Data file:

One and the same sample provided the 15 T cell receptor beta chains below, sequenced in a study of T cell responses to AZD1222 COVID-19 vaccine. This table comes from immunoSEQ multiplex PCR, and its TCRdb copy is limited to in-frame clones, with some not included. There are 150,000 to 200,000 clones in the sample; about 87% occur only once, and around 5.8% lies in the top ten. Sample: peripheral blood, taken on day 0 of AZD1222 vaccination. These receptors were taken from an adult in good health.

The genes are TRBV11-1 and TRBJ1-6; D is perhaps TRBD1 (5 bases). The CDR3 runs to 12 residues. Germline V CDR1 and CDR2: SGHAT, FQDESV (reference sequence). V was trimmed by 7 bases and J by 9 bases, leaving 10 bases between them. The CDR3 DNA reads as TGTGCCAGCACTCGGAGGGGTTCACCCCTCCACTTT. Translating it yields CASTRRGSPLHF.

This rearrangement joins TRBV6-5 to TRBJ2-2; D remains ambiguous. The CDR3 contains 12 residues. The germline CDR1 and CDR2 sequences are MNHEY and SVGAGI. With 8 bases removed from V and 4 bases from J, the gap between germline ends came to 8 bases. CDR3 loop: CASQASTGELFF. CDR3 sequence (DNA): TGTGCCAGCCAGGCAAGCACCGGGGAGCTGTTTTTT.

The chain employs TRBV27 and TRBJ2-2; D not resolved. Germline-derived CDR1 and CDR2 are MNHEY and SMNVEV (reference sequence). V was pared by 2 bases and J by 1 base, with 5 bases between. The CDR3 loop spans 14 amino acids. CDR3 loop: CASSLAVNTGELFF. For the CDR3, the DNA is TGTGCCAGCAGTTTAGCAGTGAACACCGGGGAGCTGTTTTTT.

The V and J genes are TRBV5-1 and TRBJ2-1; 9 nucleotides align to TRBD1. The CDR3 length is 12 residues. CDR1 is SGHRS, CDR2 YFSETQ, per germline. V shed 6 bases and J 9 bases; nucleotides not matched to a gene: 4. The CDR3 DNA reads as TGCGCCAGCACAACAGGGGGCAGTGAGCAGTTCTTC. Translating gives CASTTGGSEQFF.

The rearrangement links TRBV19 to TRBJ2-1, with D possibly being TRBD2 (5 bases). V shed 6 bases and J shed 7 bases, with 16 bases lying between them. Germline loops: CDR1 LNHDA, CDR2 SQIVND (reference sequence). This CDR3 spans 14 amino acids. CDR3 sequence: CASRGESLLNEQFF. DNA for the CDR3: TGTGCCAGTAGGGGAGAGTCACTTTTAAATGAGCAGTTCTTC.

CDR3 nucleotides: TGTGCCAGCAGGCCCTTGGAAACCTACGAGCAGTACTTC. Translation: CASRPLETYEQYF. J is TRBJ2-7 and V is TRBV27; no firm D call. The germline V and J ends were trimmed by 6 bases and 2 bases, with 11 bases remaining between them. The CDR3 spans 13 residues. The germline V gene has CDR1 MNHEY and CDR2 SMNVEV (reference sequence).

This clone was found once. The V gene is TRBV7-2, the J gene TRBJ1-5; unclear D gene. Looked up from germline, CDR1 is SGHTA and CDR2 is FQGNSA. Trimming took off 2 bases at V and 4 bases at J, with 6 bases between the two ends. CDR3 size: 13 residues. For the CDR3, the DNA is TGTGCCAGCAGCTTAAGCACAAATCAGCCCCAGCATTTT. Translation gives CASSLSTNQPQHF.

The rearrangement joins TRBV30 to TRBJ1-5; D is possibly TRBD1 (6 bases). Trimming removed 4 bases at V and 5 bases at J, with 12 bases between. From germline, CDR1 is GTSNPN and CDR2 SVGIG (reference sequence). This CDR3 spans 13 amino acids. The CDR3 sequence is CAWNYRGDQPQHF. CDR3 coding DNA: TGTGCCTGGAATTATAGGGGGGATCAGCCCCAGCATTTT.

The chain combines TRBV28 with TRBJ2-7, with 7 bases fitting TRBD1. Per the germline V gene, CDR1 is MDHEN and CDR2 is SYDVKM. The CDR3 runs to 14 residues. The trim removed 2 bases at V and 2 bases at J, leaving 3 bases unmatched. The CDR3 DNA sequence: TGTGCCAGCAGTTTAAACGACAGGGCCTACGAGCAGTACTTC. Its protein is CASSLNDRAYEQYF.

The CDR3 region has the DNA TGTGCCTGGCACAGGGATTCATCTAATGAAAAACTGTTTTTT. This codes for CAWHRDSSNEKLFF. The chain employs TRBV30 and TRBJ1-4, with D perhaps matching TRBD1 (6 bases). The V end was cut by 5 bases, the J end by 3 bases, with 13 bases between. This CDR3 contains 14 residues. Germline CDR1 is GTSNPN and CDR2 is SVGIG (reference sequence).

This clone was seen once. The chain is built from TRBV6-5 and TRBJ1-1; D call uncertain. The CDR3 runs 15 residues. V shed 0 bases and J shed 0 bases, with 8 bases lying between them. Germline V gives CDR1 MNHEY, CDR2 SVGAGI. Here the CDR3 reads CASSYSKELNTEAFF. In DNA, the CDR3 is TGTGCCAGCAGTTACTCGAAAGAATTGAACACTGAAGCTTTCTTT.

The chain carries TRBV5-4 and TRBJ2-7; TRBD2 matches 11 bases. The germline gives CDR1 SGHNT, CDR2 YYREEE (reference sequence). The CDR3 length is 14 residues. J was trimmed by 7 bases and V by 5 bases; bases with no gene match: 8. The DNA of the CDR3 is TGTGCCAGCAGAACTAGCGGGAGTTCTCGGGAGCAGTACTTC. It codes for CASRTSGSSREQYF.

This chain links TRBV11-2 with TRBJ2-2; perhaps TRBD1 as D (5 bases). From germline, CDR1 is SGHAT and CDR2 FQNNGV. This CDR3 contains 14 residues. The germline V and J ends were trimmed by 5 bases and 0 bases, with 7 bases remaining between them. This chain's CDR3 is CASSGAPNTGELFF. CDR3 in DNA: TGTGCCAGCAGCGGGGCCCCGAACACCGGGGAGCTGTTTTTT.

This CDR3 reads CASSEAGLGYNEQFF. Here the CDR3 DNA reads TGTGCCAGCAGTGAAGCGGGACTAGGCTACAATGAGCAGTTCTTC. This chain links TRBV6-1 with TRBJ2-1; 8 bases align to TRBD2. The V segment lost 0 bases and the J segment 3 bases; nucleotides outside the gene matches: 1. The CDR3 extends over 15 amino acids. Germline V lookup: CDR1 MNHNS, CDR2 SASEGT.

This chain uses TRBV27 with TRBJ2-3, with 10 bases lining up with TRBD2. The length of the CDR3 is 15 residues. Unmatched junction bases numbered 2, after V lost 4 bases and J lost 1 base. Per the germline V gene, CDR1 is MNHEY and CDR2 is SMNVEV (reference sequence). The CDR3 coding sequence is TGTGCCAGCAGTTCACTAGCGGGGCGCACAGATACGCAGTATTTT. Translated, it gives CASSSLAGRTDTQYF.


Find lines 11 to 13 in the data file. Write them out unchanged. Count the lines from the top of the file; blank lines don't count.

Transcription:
The CDR3 region has the DNA TGTGCCTGGCACAGGGATTCATCTAATGAAAAACTGTTTTTT. This codes for CAWHRDSSNEKLFF. The chain employs TRBV30 and TRBJ1-4, with D perhaps matching TRBD1 (6 bases). The V end was cut by 5 bases, the J end by 3 bases, with 13 bases between. This CDR3 contains 14 residues. Germline CDR1 is GTSNPN and CDR2 is SVGIG (reference sequence).

This clone was seen once. The chain is built from TRBV6-5 and TRBJ1-1; D call uncertain. The CDR3 runs 15 residues. V shed 0 bases and J shed 0 bases, with 8 bases lying between them. Germline V gives CDR1 MNHEY, CDR2 SVGAGI. Here the CDR3 reads CASSYSKELNTEAFF. In DNA, the CDR3 is TGTGCCAGCAGTTACTCGAAAGAATTGAACACTGAAGCTTTCTTT.

The chain carries TRBV5-4 and TRBJ2-7; TRBD2 matches 11 bases. The germline gives CDR1 SGHNT, CDR2 YYREEE (reference sequence). The CDR3 length is 14 residues. J was trimmed by 7 bases and V by 5 bases; bases with no gene match: 8. The DNA of the CDR3 is TGTGCCAGCAGAACTAGCGGGAGTTCTCGGGAGCAGTACTTC. It codes for CASRTSGSSREQYF.